Supplementary evidence from the Engineering
and Physical Sciences Research Council (EPSRC)
The amount of funding EPSRC provides to the Energy
Technologies Institute (ETI)
1. In the published delivery plan, EPSRC
has assigned £60 million of new commitment for the Energy
Technologies Institute for the three year period April 2008 to
March 2011. EPSRC has anticipated spend during this period of
2. The allocation letter for the science
budget 2008-11 asked EPSRC to fund, "The Energy Technology
Institute at the agreed level of 60% of the DIUS contribution
(with the remaining 40% being provided by TSB)". The level
of the contribution required will depend on whether ETI recruits
additional industry partners and the speed at which the ETI spend
EPSRC's funding for the ETI is currently over
and above the funding budget allocated to the Research Councils'
Energy Programme. How long is this arrangement guaranteed? Is
there a possibility funding will come from the Energy Programme
budget in the future?
3. EPSRC Council has agreed the figures
for the EPSRC Energy programme and for ETI for the three years
of the spending review period and these are published in the delivery
plan. The commitment for the Secretary of State for Innovation,
Universities and Skills to fund the public sector contribution
to ETI continues for 10 years from the 12 December 2007.
Would the Energy Programme have benefited from
the extra funds should they not have been allocated to the ETI?
4. Funding for ETI was included in the overall
allocation discussions within EPSRC. There would have been other
priority areas to consider for further funding as well as energy
if EPSRC had not been asked to fund ETI.
Lines of communication between the ETI and EPSRC
5. Professor David Delpy is a member of
the ETI Board.
Dr Alison Wall is a member of the ETI Technical Committee.
EPSRC has the opportunity to participate in ETI technical
working groups, the Communications Group and the Finance Group.
Professor David Delpy and Dr David Clarke met recently
for an informal discussion and they are likely to continue to
ETI and EPSRC are both members of the Energy Research
EPSRC SUPPORT AND
6. EPSRC strongly encourages the exploitation
of the results of research. The grant conditions relating to the
commercial exploitation of research are set out in the following
7. Unless stated otherwise, the ownership
of intellectual property, and responsibility for its exploitation,
rests with the Research Organisation. The Research Council may,
in individual cases, reserve the right to retain ownership of
intellectual property and to arrange for it to be exploited for
the national benefit and that of the Research Organisation involved.
This right, if exercised, will be set out in an additional condition.
8. It is the responsibility of the Research
Organisation, and all engaged in the research, to make every effort
to ensure that any potentially valuable results obtained in the
course of the research are exploited, and that there is a suitable
return to the Research Organisation and the researchers from any
such exploitation. The Research Organisation must ensure that
all those associated with the research are aware of, and accept,
the arrangements for exploitation.
9. Collaborative arrangements are expected
to be put on a formal basis through an agreement covering the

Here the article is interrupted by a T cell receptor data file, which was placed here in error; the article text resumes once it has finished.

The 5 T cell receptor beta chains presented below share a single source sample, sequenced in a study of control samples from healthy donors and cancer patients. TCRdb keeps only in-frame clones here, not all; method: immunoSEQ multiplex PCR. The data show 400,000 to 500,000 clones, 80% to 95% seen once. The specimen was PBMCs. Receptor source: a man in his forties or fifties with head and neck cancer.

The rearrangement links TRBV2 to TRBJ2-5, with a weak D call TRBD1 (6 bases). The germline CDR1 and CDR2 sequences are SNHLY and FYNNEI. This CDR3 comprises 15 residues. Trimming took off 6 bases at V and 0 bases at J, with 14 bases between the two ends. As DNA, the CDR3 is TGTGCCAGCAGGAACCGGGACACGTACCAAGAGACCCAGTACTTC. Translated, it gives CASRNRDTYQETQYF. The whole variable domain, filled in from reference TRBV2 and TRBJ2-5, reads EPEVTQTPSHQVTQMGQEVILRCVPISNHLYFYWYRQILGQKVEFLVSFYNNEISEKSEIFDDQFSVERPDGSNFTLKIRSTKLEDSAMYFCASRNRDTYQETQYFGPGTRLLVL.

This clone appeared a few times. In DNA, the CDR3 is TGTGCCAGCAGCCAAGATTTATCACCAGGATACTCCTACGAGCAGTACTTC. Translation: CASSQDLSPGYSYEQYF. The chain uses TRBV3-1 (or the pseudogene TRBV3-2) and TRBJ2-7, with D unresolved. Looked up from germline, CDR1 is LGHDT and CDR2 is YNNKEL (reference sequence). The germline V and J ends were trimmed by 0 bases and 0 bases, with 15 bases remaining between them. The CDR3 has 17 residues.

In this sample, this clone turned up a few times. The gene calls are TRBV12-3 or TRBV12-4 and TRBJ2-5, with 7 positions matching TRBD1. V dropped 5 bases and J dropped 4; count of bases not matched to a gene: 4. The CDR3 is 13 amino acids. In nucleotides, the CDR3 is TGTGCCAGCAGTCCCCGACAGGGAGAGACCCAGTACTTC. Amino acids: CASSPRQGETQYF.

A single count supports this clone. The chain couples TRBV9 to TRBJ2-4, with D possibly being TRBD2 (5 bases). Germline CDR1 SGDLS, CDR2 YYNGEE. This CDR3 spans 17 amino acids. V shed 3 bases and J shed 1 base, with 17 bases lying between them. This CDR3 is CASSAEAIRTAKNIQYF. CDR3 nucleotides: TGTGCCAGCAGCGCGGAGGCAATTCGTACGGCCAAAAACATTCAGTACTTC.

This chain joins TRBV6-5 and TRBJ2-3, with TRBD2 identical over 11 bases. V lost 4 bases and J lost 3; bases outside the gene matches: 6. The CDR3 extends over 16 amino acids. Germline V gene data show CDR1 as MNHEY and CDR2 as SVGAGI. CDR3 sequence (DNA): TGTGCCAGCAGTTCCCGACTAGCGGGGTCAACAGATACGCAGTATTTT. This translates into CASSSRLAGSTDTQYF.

contributions and rights of the organisations and individuals
concerning exploitation. Such agreements must be in place before
the research begins. The terms of collaboration agreements must
not conflict with the Research Councils' terms and conditions
of research grants.
Information and advice
10. We are happy to offer advice on best
practice but do not get involved in detailed IP negotiations.
We signpost to other sources of helpful support and advice such
as Business Link, Regional Development Agencies and model collaboration
agreements through our website. We also make the academic community
aware of opportunities available through the Technology Strategy
Board and Energy Technologies Institute by publishing information
and calls on our website and in our monthly newsletter.
11. The Research Council Follow-on Fund
aims to help researchers bridge the funding gap between traditional
research grants and commercial funding, by providing support for
the very early stage of turning research outputs into a commercial
proposition and should place prospective business ideas in a much
stronger position to secure further support from venture capital
or seed funds.
12. Since the pilot call in 2004, EPSRC
has supported 64 projects (with a combined value of almost £4
million) that have allowed researchers to explore the commercial
potential of ideas produced from EPSRC-funded grants. EPSRC currently
issues a call for follow-on proposals each autumn and individual
awards are limited to a maximum duration of 12 months.
Research Council Business Plan Competition
13. The RCUK Business Plan Competition provides
researchers who have ideas with commercial potential the skills,
knowledge and support needed to develop a first-rate business
plan. This is provided through expert trainers, coaches and mentors.
14. The competition is open to researchers
based in UK Higher Education Institutions (HEI's) or Public Sector
Research Establishments (PSRE) that are eligible to hold Research
Council grants from across the whole spectrum of academic research
within the remit of the seven Research Councilsfrom the
arts and biosciences, to environmental physical and social sciences
15. Postgraduates, post-doctoral researchers
and academic staff who have a business idea arising from research
and want to develop this further are encouraged to participate.
Prizes of up to £25,000 are awarded to the business plans
judged to have the best potential to help turn business ideas